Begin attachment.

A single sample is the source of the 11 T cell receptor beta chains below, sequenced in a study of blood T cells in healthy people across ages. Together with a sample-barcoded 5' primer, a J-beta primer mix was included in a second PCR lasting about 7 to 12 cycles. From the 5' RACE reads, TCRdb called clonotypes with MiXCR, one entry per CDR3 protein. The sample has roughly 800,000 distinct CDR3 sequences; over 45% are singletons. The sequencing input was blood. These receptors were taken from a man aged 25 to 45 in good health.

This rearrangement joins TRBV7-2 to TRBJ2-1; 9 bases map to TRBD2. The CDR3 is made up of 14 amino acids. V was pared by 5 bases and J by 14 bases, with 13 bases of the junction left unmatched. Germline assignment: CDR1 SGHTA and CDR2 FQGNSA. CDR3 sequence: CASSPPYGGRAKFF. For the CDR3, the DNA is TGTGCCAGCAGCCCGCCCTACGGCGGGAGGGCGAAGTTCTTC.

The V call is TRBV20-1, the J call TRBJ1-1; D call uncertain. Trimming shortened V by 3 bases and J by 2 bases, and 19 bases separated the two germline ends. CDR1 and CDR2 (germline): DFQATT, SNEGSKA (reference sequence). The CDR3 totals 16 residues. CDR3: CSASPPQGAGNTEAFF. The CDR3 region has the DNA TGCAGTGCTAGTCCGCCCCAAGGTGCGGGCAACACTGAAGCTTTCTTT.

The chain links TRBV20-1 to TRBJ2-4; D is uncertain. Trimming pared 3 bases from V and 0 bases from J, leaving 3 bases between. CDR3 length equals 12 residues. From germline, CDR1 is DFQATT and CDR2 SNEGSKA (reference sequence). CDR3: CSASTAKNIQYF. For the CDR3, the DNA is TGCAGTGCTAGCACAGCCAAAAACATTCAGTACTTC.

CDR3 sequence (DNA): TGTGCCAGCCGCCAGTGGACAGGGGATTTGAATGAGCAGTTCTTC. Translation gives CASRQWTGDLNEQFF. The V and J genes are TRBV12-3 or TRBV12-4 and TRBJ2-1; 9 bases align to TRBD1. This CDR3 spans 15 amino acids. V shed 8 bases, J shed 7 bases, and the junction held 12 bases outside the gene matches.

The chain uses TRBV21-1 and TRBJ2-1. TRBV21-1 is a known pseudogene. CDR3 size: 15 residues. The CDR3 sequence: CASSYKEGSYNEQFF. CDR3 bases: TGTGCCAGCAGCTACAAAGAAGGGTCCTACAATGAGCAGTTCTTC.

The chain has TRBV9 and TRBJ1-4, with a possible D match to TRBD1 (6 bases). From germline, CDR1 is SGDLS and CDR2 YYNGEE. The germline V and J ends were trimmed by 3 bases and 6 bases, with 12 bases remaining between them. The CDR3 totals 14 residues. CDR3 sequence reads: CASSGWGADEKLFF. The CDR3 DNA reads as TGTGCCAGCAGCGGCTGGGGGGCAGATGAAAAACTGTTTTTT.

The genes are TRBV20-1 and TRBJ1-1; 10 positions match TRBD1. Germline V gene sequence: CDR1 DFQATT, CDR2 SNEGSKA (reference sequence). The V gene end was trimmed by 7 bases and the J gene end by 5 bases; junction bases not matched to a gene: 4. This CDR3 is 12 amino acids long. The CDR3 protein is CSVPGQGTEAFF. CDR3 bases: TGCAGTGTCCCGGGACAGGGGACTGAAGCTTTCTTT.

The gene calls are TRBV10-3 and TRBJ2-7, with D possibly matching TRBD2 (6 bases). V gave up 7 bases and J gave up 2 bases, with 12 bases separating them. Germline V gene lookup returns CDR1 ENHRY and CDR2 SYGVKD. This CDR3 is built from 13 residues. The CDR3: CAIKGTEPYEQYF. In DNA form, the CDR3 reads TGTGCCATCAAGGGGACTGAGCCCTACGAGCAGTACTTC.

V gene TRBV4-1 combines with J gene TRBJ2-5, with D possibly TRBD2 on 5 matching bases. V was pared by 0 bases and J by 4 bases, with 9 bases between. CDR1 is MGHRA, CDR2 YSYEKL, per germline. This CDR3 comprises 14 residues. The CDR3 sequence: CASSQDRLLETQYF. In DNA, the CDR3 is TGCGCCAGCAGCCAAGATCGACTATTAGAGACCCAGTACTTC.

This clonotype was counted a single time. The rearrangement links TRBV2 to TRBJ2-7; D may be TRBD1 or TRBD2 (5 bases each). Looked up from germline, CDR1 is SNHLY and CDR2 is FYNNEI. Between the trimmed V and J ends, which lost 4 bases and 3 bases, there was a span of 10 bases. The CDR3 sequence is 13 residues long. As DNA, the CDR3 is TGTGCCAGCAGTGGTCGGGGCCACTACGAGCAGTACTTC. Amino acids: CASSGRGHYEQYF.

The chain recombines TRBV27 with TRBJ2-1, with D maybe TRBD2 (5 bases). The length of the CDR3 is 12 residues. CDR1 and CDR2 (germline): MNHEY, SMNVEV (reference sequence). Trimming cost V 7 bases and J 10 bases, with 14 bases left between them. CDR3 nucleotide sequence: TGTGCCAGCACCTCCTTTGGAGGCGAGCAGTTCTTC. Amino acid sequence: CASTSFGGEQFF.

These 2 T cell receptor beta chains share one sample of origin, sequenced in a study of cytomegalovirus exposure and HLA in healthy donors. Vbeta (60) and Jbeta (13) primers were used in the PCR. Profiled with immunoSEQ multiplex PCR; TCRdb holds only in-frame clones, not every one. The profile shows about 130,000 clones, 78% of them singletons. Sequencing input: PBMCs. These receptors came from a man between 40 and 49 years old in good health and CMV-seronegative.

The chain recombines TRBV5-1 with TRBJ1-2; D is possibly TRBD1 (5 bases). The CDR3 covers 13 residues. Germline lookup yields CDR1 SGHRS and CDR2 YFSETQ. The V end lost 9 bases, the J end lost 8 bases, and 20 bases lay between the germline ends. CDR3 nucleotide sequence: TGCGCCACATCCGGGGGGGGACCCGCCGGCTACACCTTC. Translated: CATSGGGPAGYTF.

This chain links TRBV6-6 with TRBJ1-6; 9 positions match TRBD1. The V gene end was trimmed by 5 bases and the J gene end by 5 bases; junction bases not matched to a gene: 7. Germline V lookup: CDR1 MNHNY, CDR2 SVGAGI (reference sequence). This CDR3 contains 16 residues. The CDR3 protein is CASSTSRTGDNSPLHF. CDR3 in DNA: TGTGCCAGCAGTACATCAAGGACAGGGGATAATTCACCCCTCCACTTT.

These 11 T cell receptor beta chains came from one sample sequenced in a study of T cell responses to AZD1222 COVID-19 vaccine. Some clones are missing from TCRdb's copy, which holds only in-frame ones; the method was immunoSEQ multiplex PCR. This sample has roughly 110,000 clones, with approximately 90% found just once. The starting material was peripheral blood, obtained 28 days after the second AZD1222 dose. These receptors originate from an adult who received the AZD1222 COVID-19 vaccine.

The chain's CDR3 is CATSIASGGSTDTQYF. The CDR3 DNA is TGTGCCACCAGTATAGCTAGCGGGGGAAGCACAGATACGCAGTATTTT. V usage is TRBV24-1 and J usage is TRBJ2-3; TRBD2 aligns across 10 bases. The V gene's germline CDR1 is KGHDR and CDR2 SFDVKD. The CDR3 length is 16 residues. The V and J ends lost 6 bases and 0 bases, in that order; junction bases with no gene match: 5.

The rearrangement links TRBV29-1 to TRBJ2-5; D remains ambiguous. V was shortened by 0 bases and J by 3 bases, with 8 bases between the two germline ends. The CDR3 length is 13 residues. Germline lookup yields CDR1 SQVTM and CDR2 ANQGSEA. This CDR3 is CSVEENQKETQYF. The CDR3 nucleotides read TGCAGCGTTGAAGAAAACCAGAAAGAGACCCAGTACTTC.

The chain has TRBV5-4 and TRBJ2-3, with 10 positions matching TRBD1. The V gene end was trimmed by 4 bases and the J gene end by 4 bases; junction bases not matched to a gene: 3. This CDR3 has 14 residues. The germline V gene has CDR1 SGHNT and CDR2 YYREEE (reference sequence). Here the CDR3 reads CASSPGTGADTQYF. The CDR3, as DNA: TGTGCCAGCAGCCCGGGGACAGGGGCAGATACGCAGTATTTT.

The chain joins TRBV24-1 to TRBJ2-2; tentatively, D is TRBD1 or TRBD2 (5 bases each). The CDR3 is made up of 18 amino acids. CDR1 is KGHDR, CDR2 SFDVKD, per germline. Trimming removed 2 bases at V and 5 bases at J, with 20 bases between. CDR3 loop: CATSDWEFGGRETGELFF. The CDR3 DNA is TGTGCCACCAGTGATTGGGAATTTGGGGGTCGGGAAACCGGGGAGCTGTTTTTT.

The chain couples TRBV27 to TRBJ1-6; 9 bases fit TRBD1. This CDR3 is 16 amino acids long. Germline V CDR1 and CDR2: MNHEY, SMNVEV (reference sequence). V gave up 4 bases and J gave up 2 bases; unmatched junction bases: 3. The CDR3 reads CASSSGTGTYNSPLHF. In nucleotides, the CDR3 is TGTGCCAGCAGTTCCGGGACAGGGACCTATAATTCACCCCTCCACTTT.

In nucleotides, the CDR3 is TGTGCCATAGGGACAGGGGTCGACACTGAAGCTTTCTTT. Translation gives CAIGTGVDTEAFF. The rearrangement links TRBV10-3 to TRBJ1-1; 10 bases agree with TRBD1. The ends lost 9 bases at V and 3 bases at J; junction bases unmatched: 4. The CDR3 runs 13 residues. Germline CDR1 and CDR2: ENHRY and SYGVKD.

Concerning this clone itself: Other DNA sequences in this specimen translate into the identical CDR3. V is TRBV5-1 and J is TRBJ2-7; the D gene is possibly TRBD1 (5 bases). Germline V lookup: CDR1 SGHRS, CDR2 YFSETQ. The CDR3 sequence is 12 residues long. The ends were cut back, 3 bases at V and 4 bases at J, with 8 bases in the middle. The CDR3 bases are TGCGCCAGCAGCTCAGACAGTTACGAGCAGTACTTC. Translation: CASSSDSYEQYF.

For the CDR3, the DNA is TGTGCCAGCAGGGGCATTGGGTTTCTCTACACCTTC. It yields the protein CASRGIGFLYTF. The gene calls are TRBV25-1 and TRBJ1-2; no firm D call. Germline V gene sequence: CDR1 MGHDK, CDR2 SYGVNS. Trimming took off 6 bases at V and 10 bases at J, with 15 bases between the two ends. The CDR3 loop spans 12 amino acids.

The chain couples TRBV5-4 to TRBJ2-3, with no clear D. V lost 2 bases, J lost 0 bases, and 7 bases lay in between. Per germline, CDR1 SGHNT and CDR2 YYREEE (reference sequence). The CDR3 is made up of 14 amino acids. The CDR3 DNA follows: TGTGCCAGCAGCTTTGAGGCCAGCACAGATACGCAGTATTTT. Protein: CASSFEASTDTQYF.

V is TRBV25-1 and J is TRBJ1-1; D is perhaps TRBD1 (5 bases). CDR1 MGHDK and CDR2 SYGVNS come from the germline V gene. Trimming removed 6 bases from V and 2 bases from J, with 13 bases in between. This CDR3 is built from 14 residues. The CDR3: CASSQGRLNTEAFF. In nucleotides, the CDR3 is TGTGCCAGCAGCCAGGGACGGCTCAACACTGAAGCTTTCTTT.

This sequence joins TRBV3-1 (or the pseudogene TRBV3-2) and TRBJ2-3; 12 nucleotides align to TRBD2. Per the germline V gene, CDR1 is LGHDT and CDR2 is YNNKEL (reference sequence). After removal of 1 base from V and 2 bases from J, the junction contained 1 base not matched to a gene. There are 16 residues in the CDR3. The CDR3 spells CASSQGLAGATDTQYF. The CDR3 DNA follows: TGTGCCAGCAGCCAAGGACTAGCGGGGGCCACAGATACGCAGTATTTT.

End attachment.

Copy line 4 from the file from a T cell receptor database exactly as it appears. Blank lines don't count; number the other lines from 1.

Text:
The chain links TRBV20-1 to TRBJ2-4; D is uncertain. Trimming pared 3 bases from V and 0 bases from J, leaving 3 bases between. CDR3 length equals 12 residues. From germline, CDR1 is DFQATT and CDR2 SNEGSKA (reference sequence). CDR3: CSASTAKNIQYF. For the CDR3, the DNA is TGCAGTGCTAGCACAGCCAAAAACATTCAGTACTTC.